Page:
What never was discussed was that I was trying to photograph the ten, top of the ballot, candidates from both parties. I am trying to capture the flavor of the campaign in a collaborative effort with political blogger Joe Monahan for his site, New Mexico Politics.
I missed several candidates who attended the “meet and greet,” whom I did not see at the rally.
I do have this picture of Madrid that I took a few weeks ago at a party event. The one good image went on Monahan’s blog already. This one’s not very good, but it’s accurate of how the candidate looked. This is what can happen when a campaign tries to over-control the media.
Madrid took a heavy editorial hit recently from the Los Alamos Monitor when her campaign excluded a reporter from an out of district fundraising event in White Rock, N.M.
The political landscape has changed greatly over the last forty years since I first attempted to photograph President Lyndon Baines Johnson at a Memorial Day speech at Arlington National Cemetery. I was still new to photography and had improperly loaded my camera. I sold that picture to the Northern Virginia Sun, sight unseen. They sent me to their darkroom to process a print, but because the film never ran through the camera, I had no image.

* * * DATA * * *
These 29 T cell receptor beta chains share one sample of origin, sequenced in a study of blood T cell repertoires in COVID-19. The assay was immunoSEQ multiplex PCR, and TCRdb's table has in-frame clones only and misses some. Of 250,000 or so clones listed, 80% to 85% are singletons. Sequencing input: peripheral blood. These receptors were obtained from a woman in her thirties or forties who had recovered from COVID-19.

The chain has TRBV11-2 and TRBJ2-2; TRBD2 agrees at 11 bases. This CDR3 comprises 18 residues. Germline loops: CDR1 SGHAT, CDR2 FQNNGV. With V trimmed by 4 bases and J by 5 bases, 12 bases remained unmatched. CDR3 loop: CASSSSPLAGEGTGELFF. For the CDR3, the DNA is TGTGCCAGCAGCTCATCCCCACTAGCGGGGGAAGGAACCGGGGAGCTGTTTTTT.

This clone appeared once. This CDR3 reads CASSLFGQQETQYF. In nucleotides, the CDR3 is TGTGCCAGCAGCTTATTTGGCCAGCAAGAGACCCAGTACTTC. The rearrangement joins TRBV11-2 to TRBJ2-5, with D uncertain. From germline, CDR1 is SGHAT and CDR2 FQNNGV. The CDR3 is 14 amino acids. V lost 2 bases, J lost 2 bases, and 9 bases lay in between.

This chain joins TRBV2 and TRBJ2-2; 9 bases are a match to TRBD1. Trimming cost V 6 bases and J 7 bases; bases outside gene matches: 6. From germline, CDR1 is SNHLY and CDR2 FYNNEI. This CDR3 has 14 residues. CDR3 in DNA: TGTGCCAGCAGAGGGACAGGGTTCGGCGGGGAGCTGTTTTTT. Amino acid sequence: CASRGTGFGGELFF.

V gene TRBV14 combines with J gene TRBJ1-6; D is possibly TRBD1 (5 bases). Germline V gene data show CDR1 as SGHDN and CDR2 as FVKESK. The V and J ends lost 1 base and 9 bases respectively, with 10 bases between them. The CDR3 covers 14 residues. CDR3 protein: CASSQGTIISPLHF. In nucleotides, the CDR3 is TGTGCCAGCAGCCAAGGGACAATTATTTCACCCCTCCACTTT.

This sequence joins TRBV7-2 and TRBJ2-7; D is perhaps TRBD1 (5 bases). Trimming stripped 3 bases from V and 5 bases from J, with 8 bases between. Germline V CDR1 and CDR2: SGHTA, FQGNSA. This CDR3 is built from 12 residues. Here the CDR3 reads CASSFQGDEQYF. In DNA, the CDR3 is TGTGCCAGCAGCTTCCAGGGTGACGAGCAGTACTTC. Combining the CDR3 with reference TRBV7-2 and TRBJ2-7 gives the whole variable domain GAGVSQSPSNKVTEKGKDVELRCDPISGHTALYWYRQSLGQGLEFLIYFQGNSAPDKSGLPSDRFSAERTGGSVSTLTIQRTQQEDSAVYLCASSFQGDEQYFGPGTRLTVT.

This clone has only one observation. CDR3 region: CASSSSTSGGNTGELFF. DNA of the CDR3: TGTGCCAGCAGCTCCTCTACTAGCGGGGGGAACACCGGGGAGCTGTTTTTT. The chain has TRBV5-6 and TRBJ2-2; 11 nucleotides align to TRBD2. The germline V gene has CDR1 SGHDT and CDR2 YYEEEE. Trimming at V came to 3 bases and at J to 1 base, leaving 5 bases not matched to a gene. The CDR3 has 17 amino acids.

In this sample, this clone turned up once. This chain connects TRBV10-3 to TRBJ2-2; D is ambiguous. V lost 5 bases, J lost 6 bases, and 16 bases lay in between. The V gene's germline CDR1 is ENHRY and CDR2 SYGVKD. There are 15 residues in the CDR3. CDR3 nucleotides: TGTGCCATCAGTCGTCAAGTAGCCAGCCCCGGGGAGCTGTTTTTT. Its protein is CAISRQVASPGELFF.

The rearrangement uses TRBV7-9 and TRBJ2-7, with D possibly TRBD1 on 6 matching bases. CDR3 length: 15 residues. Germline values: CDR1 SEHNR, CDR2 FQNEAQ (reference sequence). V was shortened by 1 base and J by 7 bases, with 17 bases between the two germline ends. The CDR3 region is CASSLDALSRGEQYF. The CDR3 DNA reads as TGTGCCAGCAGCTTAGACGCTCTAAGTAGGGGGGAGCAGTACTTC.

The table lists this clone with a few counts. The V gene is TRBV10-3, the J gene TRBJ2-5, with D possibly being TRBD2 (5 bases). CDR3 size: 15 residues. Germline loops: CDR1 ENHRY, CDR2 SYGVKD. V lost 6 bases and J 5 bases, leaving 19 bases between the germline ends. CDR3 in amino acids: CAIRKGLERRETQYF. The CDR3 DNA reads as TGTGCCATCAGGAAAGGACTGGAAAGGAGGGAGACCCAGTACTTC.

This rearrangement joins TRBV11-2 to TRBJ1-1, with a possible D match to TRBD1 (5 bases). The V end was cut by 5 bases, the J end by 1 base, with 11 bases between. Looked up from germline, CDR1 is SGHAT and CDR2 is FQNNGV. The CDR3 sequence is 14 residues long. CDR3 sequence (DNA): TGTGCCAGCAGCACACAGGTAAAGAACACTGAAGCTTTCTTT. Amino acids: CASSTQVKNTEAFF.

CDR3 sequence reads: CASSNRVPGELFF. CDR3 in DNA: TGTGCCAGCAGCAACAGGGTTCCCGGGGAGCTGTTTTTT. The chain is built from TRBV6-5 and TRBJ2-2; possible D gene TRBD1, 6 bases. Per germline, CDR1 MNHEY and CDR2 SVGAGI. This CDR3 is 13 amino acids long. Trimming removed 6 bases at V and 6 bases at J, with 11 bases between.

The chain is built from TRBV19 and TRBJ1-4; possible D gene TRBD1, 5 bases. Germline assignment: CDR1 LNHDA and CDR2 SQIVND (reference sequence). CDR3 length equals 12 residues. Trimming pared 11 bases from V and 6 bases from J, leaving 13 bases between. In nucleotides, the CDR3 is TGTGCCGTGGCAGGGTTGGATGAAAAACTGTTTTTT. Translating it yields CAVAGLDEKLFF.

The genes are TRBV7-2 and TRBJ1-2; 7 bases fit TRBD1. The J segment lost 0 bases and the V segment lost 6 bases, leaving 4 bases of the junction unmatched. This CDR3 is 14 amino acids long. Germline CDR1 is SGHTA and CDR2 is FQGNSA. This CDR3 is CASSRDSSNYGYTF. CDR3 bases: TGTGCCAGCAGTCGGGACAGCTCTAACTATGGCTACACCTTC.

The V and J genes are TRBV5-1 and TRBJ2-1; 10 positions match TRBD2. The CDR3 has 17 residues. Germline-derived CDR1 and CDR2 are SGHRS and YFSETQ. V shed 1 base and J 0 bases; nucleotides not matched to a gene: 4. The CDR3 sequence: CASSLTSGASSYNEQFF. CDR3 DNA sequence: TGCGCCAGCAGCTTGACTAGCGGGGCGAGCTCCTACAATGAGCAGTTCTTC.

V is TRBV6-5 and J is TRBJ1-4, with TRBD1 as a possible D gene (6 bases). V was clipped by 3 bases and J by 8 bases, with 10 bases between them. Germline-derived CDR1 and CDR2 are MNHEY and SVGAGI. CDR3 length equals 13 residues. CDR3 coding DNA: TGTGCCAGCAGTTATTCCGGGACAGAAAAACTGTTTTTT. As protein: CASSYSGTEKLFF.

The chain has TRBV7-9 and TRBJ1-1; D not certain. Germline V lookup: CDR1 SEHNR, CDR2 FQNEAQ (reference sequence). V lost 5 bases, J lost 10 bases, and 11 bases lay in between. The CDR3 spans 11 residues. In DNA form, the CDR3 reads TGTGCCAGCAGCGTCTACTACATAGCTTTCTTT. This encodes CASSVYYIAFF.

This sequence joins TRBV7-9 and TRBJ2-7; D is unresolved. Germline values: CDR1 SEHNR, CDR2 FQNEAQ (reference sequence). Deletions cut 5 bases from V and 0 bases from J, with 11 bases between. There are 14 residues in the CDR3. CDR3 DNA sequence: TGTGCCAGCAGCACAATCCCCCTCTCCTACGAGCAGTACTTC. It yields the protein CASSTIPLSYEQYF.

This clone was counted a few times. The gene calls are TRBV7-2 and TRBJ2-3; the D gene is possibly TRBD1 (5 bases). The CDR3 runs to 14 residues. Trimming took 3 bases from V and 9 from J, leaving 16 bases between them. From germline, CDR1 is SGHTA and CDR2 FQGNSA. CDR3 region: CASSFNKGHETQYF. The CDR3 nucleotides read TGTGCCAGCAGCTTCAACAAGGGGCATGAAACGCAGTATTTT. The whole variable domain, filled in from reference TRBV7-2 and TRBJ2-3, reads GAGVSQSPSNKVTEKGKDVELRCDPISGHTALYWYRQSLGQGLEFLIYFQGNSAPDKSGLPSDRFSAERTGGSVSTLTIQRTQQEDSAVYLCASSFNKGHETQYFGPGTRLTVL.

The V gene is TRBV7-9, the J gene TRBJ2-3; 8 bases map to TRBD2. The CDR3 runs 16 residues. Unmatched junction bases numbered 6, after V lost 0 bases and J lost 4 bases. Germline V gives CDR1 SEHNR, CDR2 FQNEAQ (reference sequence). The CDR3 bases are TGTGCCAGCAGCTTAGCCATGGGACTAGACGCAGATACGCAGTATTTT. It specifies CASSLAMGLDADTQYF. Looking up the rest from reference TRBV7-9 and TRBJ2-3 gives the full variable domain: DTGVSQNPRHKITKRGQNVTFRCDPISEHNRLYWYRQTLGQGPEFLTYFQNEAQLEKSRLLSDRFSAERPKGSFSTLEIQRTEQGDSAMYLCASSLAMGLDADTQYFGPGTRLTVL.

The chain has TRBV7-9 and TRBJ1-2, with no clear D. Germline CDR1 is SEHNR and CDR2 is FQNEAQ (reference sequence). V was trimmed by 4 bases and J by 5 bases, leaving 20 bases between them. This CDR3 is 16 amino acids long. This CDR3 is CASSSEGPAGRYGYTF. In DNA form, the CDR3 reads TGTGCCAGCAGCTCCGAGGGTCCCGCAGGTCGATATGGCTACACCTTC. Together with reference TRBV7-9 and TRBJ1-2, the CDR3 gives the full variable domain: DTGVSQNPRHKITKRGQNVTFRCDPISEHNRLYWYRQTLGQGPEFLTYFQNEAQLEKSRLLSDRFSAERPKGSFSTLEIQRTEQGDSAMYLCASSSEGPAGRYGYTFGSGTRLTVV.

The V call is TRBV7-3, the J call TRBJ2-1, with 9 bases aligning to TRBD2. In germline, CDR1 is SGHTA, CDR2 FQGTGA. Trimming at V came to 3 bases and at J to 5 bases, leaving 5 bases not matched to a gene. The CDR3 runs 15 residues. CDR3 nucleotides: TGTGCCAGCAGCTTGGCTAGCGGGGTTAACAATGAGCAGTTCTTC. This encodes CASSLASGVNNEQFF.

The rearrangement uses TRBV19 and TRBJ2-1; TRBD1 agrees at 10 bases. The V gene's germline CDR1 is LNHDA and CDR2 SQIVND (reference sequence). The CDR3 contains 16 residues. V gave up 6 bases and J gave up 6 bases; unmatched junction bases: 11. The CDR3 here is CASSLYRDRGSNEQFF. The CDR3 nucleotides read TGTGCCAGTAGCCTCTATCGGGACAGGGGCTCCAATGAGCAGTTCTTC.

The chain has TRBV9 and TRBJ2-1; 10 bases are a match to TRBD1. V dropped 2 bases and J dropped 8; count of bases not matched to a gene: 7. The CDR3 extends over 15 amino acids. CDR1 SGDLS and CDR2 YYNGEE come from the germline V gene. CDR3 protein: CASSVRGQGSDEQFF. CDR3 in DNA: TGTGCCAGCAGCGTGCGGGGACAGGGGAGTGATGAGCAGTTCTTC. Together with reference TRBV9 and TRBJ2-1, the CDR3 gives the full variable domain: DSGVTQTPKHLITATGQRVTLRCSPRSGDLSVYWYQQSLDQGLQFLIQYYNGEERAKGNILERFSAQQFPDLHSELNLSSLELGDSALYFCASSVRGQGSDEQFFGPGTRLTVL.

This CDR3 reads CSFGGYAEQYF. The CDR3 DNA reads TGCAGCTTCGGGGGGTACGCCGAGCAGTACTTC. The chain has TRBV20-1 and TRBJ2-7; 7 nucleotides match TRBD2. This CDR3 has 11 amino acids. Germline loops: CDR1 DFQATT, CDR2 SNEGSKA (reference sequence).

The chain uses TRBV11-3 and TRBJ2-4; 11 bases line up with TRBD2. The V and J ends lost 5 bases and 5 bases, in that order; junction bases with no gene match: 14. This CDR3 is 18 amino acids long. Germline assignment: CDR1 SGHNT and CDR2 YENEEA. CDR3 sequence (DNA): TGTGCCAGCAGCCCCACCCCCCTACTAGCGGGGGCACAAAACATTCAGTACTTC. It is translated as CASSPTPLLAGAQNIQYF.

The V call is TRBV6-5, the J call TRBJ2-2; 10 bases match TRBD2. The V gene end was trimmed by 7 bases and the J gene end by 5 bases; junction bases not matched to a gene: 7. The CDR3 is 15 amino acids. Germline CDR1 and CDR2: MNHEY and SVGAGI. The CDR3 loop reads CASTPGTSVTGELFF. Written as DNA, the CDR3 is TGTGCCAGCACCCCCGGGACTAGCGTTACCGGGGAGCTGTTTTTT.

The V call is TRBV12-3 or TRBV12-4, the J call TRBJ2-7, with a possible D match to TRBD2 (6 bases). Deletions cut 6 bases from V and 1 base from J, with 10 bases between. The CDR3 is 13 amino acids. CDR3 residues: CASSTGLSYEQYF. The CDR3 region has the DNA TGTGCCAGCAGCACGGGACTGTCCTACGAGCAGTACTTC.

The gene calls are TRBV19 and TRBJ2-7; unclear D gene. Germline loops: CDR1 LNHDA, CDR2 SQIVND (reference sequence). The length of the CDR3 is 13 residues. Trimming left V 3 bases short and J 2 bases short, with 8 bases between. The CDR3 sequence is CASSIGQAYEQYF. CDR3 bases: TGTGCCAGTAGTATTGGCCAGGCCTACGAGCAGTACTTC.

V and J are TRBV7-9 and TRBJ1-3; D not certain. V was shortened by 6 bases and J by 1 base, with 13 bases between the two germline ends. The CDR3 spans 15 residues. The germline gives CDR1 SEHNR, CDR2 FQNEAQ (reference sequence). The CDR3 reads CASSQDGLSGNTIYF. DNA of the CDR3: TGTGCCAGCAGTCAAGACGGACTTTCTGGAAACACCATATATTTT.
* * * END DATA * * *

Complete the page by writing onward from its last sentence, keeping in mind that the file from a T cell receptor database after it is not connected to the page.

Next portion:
Like Thursday, that event was lost. Unlike Thursday, it was my fault. The President of the United States stood proudly in the sun memorializing the virtues of all those who served their country buried there and elsewhere.
Monahan did not think that being dismissed by the “red-headed man,” the media advisor, Brewer and ultimately Madrid was any big deal because he says he is only a lowly blogger and I, just a freelancer. Monahan said, “We are not the accredited press, like the Journal.”
To which I say BULL!
Supreme Court Associate Justice Antonin Scalia said it best in 1999 during the oral arguments in Los Angeles Police Department v. United Reporting Publishing Corporation, “A journalistic purpose could be someone with a Xerox machine in a basement.”
Seven years later, the Internet has made anyone with an Internet Protocol address and a journalistic mindset a member of the press.